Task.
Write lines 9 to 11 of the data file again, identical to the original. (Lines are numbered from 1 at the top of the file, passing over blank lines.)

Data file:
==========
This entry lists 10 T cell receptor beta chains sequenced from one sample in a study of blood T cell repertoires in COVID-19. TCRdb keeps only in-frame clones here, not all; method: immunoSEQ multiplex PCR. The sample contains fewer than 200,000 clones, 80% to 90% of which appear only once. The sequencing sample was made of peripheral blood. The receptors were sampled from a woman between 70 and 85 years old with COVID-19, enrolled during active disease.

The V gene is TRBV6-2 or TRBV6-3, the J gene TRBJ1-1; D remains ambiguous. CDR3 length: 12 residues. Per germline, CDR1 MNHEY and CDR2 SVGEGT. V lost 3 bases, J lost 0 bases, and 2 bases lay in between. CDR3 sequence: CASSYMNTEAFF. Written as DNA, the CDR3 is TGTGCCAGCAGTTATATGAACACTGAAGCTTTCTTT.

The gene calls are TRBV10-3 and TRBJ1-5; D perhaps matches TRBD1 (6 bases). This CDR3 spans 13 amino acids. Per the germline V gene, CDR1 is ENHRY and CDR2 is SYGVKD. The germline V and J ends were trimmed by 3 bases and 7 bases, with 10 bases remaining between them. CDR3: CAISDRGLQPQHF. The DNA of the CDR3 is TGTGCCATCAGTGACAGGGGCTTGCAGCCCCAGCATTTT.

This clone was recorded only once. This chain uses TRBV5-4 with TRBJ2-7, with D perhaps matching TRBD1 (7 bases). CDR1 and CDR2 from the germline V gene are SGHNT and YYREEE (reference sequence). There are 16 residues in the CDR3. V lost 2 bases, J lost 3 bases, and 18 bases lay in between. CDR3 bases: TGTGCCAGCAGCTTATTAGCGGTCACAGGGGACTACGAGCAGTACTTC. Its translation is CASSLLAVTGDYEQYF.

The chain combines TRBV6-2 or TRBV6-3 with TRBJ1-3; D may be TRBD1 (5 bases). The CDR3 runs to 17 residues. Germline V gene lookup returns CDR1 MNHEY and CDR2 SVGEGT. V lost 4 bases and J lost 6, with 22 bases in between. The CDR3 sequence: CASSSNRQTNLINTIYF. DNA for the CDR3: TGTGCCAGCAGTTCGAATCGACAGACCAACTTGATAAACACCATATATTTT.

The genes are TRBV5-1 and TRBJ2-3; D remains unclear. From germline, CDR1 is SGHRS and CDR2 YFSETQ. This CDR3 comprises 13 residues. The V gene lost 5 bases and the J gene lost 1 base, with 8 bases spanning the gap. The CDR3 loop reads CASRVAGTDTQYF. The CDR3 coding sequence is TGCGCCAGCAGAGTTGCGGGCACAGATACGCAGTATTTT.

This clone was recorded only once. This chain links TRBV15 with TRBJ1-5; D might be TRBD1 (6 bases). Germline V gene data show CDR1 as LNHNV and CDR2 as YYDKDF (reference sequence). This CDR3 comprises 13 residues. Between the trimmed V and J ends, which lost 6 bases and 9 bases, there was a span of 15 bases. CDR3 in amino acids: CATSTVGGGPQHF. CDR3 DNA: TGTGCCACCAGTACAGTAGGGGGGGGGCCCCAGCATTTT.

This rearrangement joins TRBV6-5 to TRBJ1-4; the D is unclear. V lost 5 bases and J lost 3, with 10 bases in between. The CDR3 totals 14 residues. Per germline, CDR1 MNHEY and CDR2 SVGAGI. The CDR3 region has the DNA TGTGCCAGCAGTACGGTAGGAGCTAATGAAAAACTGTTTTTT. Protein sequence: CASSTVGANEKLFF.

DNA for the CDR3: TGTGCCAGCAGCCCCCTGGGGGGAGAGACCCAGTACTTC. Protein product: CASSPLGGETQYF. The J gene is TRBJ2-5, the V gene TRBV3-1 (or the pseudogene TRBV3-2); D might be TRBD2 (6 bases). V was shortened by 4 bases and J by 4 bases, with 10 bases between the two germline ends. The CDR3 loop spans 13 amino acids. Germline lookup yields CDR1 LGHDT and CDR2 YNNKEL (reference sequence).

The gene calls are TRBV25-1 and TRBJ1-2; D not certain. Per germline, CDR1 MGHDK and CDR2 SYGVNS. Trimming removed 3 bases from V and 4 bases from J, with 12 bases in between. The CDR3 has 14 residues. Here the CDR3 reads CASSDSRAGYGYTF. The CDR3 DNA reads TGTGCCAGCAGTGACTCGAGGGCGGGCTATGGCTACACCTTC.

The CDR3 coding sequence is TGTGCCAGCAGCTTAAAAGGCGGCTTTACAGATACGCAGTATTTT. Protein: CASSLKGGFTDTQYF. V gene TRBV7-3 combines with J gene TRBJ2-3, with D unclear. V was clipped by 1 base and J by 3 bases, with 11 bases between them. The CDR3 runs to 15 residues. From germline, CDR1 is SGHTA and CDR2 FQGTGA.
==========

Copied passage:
DNA for the CDR3: TGTGCCAGCAGCCCCCTGGGGGGAGAGACCCAGTACTTC. Protein product: CASSPLGGETQYF. The J gene is TRBJ2-5, the V gene TRBV3-1 (or the pseudogene TRBV3-2); D might be TRBD2 (6 bases). V was shortened by 4 bases and J by 4 bases, with 10 bases between the two germline ends. The CDR3 loop spans 13 amino acids. Germline lookup yields CDR1 LGHDT and CDR2 YNNKEL (reference sequence).

The gene calls are TRBV25-1 and TRBJ1-2; D not certain. Per germline, CDR1 MGHDK and CDR2 SYGVNS. Trimming removed 3 bases from V and 4 bases from J, with 12 bases in between. The CDR3 has 14 residues. Here the CDR3 reads CASSDSRAGYGYTF. The CDR3 DNA reads TGTGCCAGCAGTGACTCGAGGGCGGGCTATGGCTACACCTTC.

The CDR3 coding sequence is TGTGCCAGCAGCTTAAAAGGCGGCTTTACAGATACGCAGTATTTT. Protein: CASSLKGGFTDTQYF. V gene TRBV7-3 combines with J gene TRBJ2-3, with D unclear. V was clipped by 1 base and J by 3 bases, with 11 bases between them. The CDR3 runs to 15 residues. From germline, CDR1 is SGHTA and CDR2 FQGTGA.